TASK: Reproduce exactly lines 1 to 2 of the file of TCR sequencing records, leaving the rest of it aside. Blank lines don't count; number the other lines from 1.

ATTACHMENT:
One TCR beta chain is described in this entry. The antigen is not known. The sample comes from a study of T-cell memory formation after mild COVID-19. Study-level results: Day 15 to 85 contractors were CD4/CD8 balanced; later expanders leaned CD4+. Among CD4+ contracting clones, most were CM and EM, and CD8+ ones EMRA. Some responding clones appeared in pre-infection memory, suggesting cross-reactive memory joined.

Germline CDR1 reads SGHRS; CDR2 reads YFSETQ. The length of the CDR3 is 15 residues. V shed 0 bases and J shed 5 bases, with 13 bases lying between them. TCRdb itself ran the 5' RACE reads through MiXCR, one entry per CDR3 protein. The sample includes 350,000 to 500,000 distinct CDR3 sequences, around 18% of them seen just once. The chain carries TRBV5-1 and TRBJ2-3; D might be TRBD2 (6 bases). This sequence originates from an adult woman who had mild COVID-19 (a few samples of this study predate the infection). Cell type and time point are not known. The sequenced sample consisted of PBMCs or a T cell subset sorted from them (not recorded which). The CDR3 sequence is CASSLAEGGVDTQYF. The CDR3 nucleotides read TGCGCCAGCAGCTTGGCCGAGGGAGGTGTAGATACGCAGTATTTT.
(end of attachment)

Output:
One TCR beta chain is described in this entry. The antigen is not known. The sample comes from a study of T-cell memory formation after mild COVID-19. Study-level results: Day 15 to 85 contractors were CD4/CD8 balanced; later expanders leaned CD4+. Among CD4+ contracting clones, most were CM and EM, and CD8+ ones EMRA. Some responding clones appeared in pre-infection memory, suggesting cross-reactive memory joined.

Germline CDR1 reads SGHRS; CDR2 reads YFSETQ. The length of the CDR3 is 15 residues. V shed 0 bases and J shed 5 bases, with 13 bases lying between them. TCRdb itself ran the 5' RACE reads through MiXCR, one entry per CDR3 protein. The sample includes 350,000 to 500,000 distinct CDR3 sequences, around 18% of them seen just once. The chain carries TRBV5-1 and TRBJ2-3; D might be TRBD2 (6 bases). This sequence originates from an adult woman who had mild COVID-19 (a few samples of this study predate the infection). Cell type and time point are not known. The sequenced sample consisted of PBMCs or a T cell subset sorted from them (not recorded which). The CDR3 sequence is CASSLAEGGVDTQYF. The CDR3 nucleotides read TGCGCCAGCAGCTTGGCCGAGGGAGGTGTAGATACGCAGTATTTT.